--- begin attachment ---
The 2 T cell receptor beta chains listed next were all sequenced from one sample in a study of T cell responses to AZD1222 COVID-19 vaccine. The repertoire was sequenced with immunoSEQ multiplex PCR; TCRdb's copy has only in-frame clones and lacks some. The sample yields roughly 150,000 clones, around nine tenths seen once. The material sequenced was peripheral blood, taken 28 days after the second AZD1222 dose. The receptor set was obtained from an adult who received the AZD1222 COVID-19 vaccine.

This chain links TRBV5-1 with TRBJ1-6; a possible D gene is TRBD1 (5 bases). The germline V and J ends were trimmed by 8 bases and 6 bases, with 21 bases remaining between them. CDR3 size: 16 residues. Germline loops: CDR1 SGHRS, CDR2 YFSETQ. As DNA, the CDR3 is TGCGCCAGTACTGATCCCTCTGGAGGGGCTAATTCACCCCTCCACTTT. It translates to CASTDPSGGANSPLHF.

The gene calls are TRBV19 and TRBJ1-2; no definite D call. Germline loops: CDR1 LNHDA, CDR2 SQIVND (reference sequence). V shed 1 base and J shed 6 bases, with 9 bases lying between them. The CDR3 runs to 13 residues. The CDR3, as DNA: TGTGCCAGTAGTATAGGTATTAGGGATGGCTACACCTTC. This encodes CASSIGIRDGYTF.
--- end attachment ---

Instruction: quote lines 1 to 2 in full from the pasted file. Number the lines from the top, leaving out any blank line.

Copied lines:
The 2 T cell receptor beta chains listed next were all sequenced from one sample in a study of T cell responses to AZD1222 COVID-19 vaccine. The repertoire was sequenced with immunoSEQ multiplex PCR; TCRdb's copy has only in-frame clones and lacks some. The sample yields roughly 150,000 clones, around nine tenths seen once. The material sequenced was peripheral blood, taken 28 days after the second AZD1222 dose. The receptor set was obtained from an adult who received the AZD1222 COVID-19 vaccine.

This chain links TRBV5-1 with TRBJ1-6; a possible D gene is TRBD1 (5 bases). The germline V and J ends were trimmed by 8 bases and 6 bases, with 21 bases remaining between them. CDR3 size: 16 residues. Germline loops: CDR1 SGHRS, CDR2 YFSETQ. As DNA, the CDR3 is TGCGCCAGTACTGATCCCTCTGGAGGGGCTAATTCACCCCTCCACTTT. It translates to CASTDPSGGANSPLHF.